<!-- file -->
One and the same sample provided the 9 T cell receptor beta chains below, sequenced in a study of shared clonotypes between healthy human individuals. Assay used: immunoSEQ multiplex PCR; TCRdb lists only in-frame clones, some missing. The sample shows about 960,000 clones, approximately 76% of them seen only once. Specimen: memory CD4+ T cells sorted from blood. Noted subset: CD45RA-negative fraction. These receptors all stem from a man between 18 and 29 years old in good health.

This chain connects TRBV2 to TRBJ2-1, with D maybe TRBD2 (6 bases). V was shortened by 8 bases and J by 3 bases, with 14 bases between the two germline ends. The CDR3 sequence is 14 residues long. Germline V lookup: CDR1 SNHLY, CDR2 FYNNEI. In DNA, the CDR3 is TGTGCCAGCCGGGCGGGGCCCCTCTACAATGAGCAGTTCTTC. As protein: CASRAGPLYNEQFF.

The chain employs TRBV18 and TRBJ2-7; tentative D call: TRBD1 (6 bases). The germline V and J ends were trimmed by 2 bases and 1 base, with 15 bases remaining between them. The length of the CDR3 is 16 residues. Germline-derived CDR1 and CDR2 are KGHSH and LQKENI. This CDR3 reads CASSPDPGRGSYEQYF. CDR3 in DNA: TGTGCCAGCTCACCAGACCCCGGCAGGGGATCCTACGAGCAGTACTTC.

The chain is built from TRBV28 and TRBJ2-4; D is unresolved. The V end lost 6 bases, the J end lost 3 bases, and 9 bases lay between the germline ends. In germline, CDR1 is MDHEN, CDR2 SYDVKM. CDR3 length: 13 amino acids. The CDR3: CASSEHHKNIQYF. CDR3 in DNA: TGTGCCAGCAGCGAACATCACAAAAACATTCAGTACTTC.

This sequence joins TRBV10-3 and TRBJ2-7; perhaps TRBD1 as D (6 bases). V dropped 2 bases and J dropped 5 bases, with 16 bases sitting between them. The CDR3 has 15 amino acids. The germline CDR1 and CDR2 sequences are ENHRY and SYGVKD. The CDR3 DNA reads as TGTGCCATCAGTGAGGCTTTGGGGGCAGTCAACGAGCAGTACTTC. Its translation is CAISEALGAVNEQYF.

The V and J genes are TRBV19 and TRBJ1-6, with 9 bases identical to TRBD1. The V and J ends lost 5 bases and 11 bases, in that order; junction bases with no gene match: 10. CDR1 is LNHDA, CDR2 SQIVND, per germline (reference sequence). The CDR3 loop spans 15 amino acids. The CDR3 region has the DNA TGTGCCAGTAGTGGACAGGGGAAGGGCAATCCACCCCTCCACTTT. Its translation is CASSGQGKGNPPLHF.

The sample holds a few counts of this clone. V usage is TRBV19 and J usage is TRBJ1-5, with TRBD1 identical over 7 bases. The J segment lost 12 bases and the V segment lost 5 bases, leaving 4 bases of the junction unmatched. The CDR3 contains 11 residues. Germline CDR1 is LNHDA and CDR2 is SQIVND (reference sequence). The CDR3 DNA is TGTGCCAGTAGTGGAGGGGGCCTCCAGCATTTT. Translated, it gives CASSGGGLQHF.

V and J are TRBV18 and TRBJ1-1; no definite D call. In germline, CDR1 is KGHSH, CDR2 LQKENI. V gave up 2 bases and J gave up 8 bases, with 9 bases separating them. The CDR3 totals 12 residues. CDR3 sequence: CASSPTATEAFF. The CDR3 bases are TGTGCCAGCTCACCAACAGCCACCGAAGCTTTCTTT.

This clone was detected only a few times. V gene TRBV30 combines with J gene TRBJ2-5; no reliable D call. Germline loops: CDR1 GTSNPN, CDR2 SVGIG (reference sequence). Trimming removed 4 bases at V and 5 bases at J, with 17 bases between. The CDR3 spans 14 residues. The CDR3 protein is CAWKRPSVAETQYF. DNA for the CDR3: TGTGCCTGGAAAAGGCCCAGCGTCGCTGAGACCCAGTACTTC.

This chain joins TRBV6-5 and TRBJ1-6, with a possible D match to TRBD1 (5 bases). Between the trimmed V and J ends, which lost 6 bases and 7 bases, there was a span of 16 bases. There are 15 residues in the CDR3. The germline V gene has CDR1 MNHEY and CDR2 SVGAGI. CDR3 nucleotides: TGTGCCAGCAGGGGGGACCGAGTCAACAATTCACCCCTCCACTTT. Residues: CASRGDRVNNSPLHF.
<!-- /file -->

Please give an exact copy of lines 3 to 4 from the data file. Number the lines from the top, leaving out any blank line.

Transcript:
The chain employs TRBV18 and TRBJ2-7; tentative D call: TRBD1 (6 bases). The germline V and J ends were trimmed by 2 bases and 1 base, with 15 bases remaining between them. The length of the CDR3 is 16 residues. Germline-derived CDR1 and CDR2 are KGHSH and LQKENI. This CDR3 reads CASSPDPGRGSYEQYF. CDR3 in DNA: TGTGCCAGCTCACCAGACCCCGGCAGGGGATCCTACGAGCAGTACTTC.

The chain is built from TRBV28 and TRBJ2-4; D is unresolved. The V end lost 6 bases, the J end lost 3 bases, and 9 bases lay between the germline ends. In germline, CDR1 is MDHEN, CDR2 SYDVKM. CDR3 length: 13 amino acids. The CDR3: CASSEHHKNIQYF. CDR3 in DNA: TGTGCCAGCAGCGAACATCACAAAAACATTCAGTACTTC.